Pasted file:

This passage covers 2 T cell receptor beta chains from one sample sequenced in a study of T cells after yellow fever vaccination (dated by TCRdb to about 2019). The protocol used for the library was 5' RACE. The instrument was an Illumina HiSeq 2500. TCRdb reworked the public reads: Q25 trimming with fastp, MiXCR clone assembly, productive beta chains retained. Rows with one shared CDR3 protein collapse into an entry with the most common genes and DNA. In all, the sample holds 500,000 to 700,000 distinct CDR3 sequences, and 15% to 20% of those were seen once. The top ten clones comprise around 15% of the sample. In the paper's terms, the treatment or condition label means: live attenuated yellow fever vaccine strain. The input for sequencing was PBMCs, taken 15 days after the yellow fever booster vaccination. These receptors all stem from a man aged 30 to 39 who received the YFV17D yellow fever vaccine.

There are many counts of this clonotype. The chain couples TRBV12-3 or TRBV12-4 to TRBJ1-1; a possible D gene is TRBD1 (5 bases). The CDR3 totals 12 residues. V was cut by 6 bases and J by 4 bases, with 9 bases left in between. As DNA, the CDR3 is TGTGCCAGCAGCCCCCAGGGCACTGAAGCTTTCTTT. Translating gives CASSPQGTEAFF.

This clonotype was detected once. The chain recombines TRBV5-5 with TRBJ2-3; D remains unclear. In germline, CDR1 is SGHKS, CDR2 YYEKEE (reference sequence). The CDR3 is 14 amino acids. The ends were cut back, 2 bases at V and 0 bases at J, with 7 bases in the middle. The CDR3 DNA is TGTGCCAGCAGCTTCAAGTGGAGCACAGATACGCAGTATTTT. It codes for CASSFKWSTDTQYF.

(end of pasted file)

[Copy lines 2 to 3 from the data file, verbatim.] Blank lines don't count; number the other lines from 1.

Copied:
There are many counts of this clonotype. The chain couples TRBV12-3 or TRBV12-4 to TRBJ1-1; a possible D gene is TRBD1 (5 bases). The CDR3 totals 12 residues. V was cut by 6 bases and J by 4 bases, with 9 bases left in between. As DNA, the CDR3 is TGTGCCAGCAGCCCCCAGGGCACTGAAGCTTTCTTT. Translating gives CASSPQGTEAFF.

This clonotype was detected once. The chain recombines TRBV5-5 with TRBJ2-3; D remains unclear. In germline, CDR1 is SGHKS, CDR2 YYEKEE (reference sequence). The CDR3 is 14 amino acids. The ends were cut back, 2 bases at V and 0 bases at J, with 7 bases in the middle. The CDR3 DNA is TGTGCCAGCAGCTTCAAGTGGAGCACAGATACGCAGTATTTT. It codes for CASSFKWSTDTQYF.